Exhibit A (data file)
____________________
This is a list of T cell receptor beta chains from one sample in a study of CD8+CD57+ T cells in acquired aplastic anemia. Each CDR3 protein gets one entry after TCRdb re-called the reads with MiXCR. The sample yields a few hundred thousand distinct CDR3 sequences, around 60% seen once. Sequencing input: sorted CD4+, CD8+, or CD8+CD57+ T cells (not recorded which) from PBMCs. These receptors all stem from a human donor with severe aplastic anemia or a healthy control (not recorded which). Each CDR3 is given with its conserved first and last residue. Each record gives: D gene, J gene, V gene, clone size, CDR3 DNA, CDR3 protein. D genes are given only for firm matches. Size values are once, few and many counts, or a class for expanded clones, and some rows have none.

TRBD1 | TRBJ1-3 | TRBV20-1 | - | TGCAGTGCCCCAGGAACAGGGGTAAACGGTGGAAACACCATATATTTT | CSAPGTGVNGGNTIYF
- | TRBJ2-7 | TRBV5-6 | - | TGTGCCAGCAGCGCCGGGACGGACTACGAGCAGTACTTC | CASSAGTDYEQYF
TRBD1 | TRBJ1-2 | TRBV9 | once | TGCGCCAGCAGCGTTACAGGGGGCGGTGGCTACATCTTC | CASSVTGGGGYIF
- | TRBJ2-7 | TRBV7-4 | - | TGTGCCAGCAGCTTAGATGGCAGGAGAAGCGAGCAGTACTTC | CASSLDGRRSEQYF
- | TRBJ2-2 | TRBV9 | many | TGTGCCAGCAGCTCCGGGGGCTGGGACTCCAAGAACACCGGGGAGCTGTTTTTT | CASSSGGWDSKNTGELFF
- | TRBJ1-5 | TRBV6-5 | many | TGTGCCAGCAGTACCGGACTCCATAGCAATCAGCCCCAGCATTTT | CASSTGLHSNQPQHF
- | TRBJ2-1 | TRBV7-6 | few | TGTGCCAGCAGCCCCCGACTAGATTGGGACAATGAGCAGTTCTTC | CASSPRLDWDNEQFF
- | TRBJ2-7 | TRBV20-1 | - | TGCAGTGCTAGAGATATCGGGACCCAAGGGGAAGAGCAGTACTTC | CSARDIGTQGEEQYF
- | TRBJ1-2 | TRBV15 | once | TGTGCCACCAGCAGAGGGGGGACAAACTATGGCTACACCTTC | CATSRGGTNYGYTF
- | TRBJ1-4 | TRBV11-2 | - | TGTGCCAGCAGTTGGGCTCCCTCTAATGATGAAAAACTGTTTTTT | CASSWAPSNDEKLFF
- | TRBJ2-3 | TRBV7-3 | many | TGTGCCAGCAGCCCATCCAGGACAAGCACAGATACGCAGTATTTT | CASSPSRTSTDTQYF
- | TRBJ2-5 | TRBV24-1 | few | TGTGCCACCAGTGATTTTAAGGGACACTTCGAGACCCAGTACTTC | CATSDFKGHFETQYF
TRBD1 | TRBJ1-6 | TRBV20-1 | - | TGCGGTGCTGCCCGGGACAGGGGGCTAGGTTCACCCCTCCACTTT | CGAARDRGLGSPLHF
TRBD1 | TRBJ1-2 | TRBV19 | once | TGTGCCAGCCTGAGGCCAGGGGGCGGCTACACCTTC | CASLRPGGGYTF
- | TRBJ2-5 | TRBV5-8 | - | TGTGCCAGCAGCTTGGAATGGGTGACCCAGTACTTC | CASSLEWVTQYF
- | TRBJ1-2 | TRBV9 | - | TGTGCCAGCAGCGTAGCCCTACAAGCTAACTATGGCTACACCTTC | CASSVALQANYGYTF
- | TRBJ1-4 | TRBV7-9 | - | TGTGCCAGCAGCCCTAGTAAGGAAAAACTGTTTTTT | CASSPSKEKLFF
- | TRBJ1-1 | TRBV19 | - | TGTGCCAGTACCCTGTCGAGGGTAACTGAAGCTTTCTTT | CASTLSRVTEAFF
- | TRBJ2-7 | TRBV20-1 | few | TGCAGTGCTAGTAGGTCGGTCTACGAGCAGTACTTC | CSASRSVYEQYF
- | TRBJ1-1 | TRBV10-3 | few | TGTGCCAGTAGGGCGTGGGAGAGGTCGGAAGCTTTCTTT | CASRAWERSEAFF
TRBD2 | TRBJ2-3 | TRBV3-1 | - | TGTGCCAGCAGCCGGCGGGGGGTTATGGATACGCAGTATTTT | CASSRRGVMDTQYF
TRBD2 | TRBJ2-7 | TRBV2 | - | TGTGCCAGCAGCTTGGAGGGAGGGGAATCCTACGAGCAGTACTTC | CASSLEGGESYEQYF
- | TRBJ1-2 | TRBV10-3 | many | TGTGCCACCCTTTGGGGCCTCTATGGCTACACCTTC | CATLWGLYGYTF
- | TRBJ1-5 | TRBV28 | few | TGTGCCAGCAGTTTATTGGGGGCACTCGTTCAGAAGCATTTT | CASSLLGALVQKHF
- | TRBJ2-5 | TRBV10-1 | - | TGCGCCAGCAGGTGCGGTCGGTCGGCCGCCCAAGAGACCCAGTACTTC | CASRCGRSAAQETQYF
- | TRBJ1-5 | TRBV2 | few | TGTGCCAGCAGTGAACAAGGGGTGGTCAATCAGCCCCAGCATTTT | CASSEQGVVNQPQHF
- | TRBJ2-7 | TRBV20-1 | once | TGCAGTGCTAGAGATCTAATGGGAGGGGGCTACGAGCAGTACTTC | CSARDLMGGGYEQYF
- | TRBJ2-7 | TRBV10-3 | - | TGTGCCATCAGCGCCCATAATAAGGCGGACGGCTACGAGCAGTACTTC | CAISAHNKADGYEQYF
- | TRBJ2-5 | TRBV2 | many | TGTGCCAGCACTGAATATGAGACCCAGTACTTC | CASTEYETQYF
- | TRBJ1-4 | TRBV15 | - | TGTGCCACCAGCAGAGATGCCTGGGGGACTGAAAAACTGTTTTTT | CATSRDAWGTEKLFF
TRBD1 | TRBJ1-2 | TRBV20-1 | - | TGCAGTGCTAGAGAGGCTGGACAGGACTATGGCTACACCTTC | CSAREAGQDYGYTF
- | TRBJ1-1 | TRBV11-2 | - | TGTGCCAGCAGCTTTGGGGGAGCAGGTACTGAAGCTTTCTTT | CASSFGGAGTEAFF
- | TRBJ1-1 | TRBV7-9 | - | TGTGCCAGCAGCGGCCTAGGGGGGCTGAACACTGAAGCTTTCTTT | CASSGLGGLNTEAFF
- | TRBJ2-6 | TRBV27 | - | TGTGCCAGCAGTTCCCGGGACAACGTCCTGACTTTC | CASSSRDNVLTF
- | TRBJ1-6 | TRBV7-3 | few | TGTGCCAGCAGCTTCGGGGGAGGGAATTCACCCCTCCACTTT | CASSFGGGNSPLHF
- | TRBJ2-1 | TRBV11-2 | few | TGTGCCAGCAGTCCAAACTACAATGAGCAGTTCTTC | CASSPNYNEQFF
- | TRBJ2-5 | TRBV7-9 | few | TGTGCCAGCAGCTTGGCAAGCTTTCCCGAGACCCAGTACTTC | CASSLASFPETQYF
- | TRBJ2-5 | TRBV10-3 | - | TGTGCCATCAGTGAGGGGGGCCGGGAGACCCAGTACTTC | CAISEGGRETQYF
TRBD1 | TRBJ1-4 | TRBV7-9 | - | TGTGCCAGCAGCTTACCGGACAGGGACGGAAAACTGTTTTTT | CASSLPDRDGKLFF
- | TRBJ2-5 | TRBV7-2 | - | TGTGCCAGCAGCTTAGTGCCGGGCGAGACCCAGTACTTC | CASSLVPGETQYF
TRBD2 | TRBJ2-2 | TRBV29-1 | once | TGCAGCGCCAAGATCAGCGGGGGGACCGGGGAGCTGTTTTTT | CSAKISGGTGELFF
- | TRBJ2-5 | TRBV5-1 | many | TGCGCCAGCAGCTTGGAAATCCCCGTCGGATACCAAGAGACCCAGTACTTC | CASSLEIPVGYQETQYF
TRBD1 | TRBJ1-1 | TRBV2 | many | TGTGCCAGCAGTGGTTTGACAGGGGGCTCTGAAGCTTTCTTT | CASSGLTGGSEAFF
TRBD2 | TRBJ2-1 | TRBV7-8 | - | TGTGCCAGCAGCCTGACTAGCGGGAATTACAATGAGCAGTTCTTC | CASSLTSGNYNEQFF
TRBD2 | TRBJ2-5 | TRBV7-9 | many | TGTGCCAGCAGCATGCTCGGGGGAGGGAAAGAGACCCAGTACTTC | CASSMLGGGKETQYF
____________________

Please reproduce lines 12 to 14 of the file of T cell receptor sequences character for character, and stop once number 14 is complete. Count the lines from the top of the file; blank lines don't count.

- | TRBJ2-3 | TRBV7-3 | many | TGTGCCAGCAGCCCATCCAGGACAAGCACAGATACGCAGTATTTT | CASSPSRTSTDTQYF
- | TRBJ2-5 | TRBV24-1 | few | TGTGCCACCAGTGATTTTAAGGGACACTTCGAGACCCAGTACTTC | CATSDFKGHFETQYF
TRBD1 | TRBJ1-6 | TRBV20-1 | - | TGCGGTGCTGCCCGGGACAGGGGGCTAGGTTCACCCCTCCACTTT | CGAARDRGLGSPLHF